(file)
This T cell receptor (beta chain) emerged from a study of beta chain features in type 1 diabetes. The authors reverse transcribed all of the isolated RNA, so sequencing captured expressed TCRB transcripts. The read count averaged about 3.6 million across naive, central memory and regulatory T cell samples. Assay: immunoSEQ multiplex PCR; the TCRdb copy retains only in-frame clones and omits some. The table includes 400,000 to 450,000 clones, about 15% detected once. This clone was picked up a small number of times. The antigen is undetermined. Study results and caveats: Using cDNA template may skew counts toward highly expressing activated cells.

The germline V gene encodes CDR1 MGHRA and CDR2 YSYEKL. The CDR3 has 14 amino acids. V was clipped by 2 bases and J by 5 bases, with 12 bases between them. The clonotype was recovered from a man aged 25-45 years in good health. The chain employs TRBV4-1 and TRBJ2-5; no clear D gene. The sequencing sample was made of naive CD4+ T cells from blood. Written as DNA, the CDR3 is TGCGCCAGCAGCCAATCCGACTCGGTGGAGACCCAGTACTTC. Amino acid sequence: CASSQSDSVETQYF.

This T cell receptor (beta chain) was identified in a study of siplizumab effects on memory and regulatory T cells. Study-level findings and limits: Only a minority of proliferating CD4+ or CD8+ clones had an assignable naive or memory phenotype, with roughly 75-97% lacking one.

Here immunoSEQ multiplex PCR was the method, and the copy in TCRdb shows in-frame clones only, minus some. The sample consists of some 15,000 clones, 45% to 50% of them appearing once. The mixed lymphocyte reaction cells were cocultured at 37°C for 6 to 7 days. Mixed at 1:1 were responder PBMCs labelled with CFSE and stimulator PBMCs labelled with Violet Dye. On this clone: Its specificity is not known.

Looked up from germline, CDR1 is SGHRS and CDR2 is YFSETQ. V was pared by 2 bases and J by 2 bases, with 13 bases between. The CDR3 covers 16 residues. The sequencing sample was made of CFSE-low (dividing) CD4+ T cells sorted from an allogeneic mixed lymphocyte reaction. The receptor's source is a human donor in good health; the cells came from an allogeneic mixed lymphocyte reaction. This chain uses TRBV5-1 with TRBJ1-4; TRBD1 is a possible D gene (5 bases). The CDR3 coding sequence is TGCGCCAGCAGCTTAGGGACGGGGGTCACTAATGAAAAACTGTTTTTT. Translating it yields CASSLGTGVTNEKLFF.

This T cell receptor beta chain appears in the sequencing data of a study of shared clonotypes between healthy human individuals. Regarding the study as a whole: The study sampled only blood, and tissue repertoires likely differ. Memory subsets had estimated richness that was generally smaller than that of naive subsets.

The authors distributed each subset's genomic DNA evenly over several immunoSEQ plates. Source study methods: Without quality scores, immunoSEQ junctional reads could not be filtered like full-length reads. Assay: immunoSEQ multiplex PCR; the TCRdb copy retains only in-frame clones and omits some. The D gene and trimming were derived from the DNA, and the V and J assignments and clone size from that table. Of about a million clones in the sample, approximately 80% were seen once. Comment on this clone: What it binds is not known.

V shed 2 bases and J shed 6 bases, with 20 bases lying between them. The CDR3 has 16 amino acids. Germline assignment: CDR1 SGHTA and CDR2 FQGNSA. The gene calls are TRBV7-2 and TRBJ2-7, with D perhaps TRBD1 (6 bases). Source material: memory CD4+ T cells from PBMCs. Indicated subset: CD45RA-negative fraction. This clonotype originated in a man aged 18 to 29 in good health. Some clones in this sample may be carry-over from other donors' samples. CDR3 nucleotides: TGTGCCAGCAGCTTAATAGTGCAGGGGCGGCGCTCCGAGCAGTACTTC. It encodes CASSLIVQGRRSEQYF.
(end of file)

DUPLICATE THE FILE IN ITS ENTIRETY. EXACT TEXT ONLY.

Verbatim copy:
This T cell receptor (beta chain) emerged from a study of beta chain features in type 1 diabetes. The authors reverse transcribed all of the isolated RNA, so sequencing captured expressed TCRB transcripts. The read count averaged about 3.6 million across naive, central memory and regulatory T cell samples. Assay: immunoSEQ multiplex PCR; the TCRdb copy retains only in-frame clones and omits some. The table includes 400,000 to 450,000 clones, about 15% detected once. This clone was picked up a small number of times. The antigen is undetermined. Study results and caveats: Using cDNA template may skew counts toward highly expressing activated cells.

The germline V gene encodes CDR1 MGHRA and CDR2 YSYEKL. The CDR3 has 14 amino acids. V was clipped by 2 bases and J by 5 bases, with 12 bases between them. The clonotype was recovered from a man aged 25-45 years in good health. The chain employs TRBV4-1 and TRBJ2-5; no clear D gene. The sequencing sample was made of naive CD4+ T cells from blood. Written as DNA, the CDR3 is TGCGCCAGCAGCCAATCCGACTCGGTGGAGACCCAGTACTTC. Amino acid sequence: CASSQSDSVETQYF.

This T cell receptor (beta chain) was identified in a study of siplizumab effects on memory and regulatory T cells. Study-level findings and limits: Only a minority of proliferating CD4+ or CD8+ clones had an assignable naive or memory phenotype, with roughly 75-97% lacking one.

Here immunoSEQ multiplex PCR was the method, and the copy in TCRdb shows in-frame clones only, minus some. The sample consists of some 15,000 clones, 45% to 50% of them appearing once. The mixed lymphocyte reaction cells were cocultured at 37°C for 6 to 7 days. Mixed at 1:1 were responder PBMCs labelled with CFSE and stimulator PBMCs labelled with Violet Dye. On this clone: Its specificity is not known.

Looked up from germline, CDR1 is SGHRS and CDR2 is YFSETQ. V was pared by 2 bases and J by 2 bases, with 13 bases between. The CDR3 covers 16 residues. The sequencing sample was made of CFSE-low (dividing) CD4+ T cells sorted from an allogeneic mixed lymphocyte reaction. The receptor's source is a human donor in good health; the cells came from an allogeneic mixed lymphocyte reaction. This chain uses TRBV5-1 with TRBJ1-4; TRBD1 is a possible D gene (5 bases). The CDR3 coding sequence is TGCGCCAGCAGCTTAGGGACGGGGGTCACTAATGAAAAACTGTTTTTT. Translating it yields CASSLGTGVTNEKLFF.

This T cell receptor beta chain appears in the sequencing data of a study of shared clonotypes between healthy human individuals. Regarding the study as a whole: The study sampled only blood, and tissue repertoires likely differ. Memory subsets had estimated richness that was generally smaller than that of naive subsets.

The authors distributed each subset's genomic DNA evenly over several immunoSEQ plates. Source study methods: Without quality scores, immunoSEQ junctional reads could not be filtered like full-length reads. Assay: immunoSEQ multiplex PCR; the TCRdb copy retains only in-frame clones and omits some. The D gene and trimming were derived from the DNA, and the V and J assignments and clone size from that table. Of about a million clones in the sample, approximately 80% were seen once. Comment on this clone: What it binds is not known.

V shed 2 bases and J shed 6 bases, with 20 bases lying between them. The CDR3 has 16 amino acids. Germline assignment: CDR1 SGHTA and CDR2 FQGNSA. The gene calls are TRBV7-2 and TRBJ2-7, with D perhaps TRBD1 (6 bases). Source material: memory CD4+ T cells from PBMCs. Indicated subset: CD45RA-negative fraction. This clonotype originated in a man aged 18 to 29 in good health. Some clones in this sample may be carry-over from other donors' samples. CDR3 nucleotides: TGTGCCAGCAGCTTAATAGTGCAGGGGCGGCGCTCCGAGCAGTACTTC. It encodes CASSLIVQGRRSEQYF.